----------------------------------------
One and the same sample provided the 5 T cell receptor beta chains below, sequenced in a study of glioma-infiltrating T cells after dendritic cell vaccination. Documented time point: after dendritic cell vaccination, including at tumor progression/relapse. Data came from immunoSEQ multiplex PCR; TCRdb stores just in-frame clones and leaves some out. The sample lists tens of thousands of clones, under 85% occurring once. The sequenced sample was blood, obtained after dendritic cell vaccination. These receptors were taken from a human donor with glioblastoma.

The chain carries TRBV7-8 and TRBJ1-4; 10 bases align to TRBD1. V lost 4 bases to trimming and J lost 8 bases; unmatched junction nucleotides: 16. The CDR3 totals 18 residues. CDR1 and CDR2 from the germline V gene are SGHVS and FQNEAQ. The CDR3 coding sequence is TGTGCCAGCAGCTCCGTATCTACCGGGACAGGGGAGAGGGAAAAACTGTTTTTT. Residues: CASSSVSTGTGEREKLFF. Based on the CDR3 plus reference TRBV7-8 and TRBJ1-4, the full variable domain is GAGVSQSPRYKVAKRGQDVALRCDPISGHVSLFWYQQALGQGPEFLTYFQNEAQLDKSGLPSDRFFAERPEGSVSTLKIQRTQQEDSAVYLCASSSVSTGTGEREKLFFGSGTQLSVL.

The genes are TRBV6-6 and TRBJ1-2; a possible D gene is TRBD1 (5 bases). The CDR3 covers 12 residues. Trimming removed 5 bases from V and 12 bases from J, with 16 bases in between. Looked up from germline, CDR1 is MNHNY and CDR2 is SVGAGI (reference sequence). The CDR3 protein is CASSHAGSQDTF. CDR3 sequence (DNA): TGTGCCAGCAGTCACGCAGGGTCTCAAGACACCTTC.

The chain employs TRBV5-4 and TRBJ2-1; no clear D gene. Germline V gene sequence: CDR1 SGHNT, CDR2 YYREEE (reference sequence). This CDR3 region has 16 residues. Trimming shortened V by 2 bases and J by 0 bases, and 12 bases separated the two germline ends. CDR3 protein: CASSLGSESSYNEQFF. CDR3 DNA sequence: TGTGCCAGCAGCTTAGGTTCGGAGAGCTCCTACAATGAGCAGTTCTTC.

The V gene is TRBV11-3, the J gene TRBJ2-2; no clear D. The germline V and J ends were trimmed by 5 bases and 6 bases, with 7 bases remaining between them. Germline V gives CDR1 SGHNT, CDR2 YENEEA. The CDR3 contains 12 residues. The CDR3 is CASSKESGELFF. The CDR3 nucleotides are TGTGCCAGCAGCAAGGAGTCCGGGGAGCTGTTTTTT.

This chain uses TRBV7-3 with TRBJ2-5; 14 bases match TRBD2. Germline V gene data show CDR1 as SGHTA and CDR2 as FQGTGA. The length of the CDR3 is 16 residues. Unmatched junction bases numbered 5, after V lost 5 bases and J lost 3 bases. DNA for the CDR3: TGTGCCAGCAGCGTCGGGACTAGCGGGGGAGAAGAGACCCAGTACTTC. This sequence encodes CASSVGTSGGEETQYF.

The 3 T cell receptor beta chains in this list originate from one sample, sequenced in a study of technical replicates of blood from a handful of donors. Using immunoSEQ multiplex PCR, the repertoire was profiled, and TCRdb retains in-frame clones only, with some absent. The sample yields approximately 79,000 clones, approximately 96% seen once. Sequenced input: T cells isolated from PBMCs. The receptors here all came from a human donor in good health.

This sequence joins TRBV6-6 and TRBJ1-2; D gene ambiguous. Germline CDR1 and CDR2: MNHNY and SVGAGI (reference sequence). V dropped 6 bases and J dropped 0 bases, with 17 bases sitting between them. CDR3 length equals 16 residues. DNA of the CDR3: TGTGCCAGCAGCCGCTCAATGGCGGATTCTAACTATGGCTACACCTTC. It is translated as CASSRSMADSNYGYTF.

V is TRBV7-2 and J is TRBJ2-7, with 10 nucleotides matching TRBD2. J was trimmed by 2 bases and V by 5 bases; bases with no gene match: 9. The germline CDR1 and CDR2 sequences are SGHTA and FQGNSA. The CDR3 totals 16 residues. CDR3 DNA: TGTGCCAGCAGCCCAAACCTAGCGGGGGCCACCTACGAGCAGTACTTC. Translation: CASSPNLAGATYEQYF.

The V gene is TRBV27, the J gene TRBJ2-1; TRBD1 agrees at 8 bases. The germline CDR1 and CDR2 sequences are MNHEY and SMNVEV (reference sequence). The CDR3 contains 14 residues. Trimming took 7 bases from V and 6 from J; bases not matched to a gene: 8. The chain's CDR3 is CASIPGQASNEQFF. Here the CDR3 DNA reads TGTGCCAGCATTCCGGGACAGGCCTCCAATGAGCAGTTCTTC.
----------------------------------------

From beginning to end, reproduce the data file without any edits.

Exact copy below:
One and the same sample provided the 5 T cell receptor beta chains below, sequenced in a study of glioma-infiltrating T cells after dendritic cell vaccination. Documented time point: after dendritic cell vaccination, including at tumor progression/relapse. Data came from immunoSEQ multiplex PCR; TCRdb stores just in-frame clones and leaves some out. The sample lists tens of thousands of clones, under 85% occurring once. The sequenced sample was blood, obtained after dendritic cell vaccination. These receptors were taken from a human donor with glioblastoma.

The chain carries TRBV7-8 and TRBJ1-4; 10 bases align to TRBD1. V lost 4 bases to trimming and J lost 8 bases; unmatched junction nucleotides: 16. The CDR3 totals 18 residues. CDR1 and CDR2 from the germline V gene are SGHVS and FQNEAQ. The CDR3 coding sequence is TGTGCCAGCAGCTCCGTATCTACCGGGACAGGGGAGAGGGAAAAACTGTTTTTT. Residues: CASSSVSTGTGEREKLFF. Based on the CDR3 plus reference TRBV7-8 and TRBJ1-4, the full variable domain is GAGVSQSPRYKVAKRGQDVALRCDPISGHVSLFWYQQALGQGPEFLTYFQNEAQLDKSGLPSDRFFAERPEGSVSTLKIQRTQQEDSAVYLCASSSVSTGTGEREKLFFGSGTQLSVL.

The genes are TRBV6-6 and TRBJ1-2; a possible D gene is TRBD1 (5 bases). The CDR3 covers 12 residues. Trimming removed 5 bases from V and 12 bases from J, with 16 bases in between. Looked up from germline, CDR1 is MNHNY and CDR2 is SVGAGI (reference sequence). The CDR3 protein is CASSHAGSQDTF. CDR3 sequence (DNA): TGTGCCAGCAGTCACGCAGGGTCTCAAGACACCTTC.

The chain employs TRBV5-4 and TRBJ2-1; no clear D gene. Germline V gene sequence: CDR1 SGHNT, CDR2 YYREEE (reference sequence). This CDR3 region has 16 residues. Trimming shortened V by 2 bases and J by 0 bases, and 12 bases separated the two germline ends. CDR3 protein: CASSLGSESSYNEQFF. CDR3 DNA sequence: TGTGCCAGCAGCTTAGGTTCGGAGAGCTCCTACAATGAGCAGTTCTTC.

The V gene is TRBV11-3, the J gene TRBJ2-2; no clear D. The germline V and J ends were trimmed by 5 bases and 6 bases, with 7 bases remaining between them. Germline V gives CDR1 SGHNT, CDR2 YENEEA. The CDR3 contains 12 residues. The CDR3 is CASSKESGELFF. The CDR3 nucleotides are TGTGCCAGCAGCAAGGAGTCCGGGGAGCTGTTTTTT.

This chain uses TRBV7-3 with TRBJ2-5; 14 bases match TRBD2. Germline V gene data show CDR1 as SGHTA and CDR2 as FQGTGA. The length of the CDR3 is 16 residues. Unmatched junction bases numbered 5, after V lost 5 bases and J lost 3 bases. DNA for the CDR3: TGTGCCAGCAGCGTCGGGACTAGCGGGGGAGAAGAGACCCAGTACTTC. This sequence encodes CASSVGTSGGEETQYF.

The 3 T cell receptor beta chains in this list originate from one sample, sequenced in a study of technical replicates of blood from a handful of donors. Using immunoSEQ multiplex PCR, the repertoire was profiled, and TCRdb retains in-frame clones only, with some absent. The sample yields approximately 79,000 clones, approximately 96% seen once. Sequenced input: T cells isolated from PBMCs. The receptors here all came from a human donor in good health.

This sequence joins TRBV6-6 and TRBJ1-2; D gene ambiguous. Germline CDR1 and CDR2: MNHNY and SVGAGI (reference sequence). V dropped 6 bases and J dropped 0 bases, with 17 bases sitting between them. CDR3 length equals 16 residues. DNA of the CDR3: TGTGCCAGCAGCCGCTCAATGGCGGATTCTAACTATGGCTACACCTTC. It is translated as CASSRSMADSNYGYTF.

V is TRBV7-2 and J is TRBJ2-7, with 10 nucleotides matching TRBD2. J was trimmed by 2 bases and V by 5 bases; bases with no gene match: 9. The germline CDR1 and CDR2 sequences are SGHTA and FQGNSA. The CDR3 totals 16 residues. CDR3 DNA: TGTGCCAGCAGCCCAAACCTAGCGGGGGCCACCTACGAGCAGTACTTC. Translation: CASSPNLAGATYEQYF.

The V gene is TRBV27, the J gene TRBJ2-1; TRBD1 agrees at 8 bases. The germline CDR1 and CDR2 sequences are MNHEY and SMNVEV (reference sequence). The CDR3 contains 14 residues. Trimming took 7 bases from V and 6 from J; bases not matched to a gene: 8. The chain's CDR3 is CASIPGQASNEQFF. Here the CDR3 DNA reads TGTGCCAGCATTCCGGGACAGGCCTCCAATGAGCAGTTCTTC.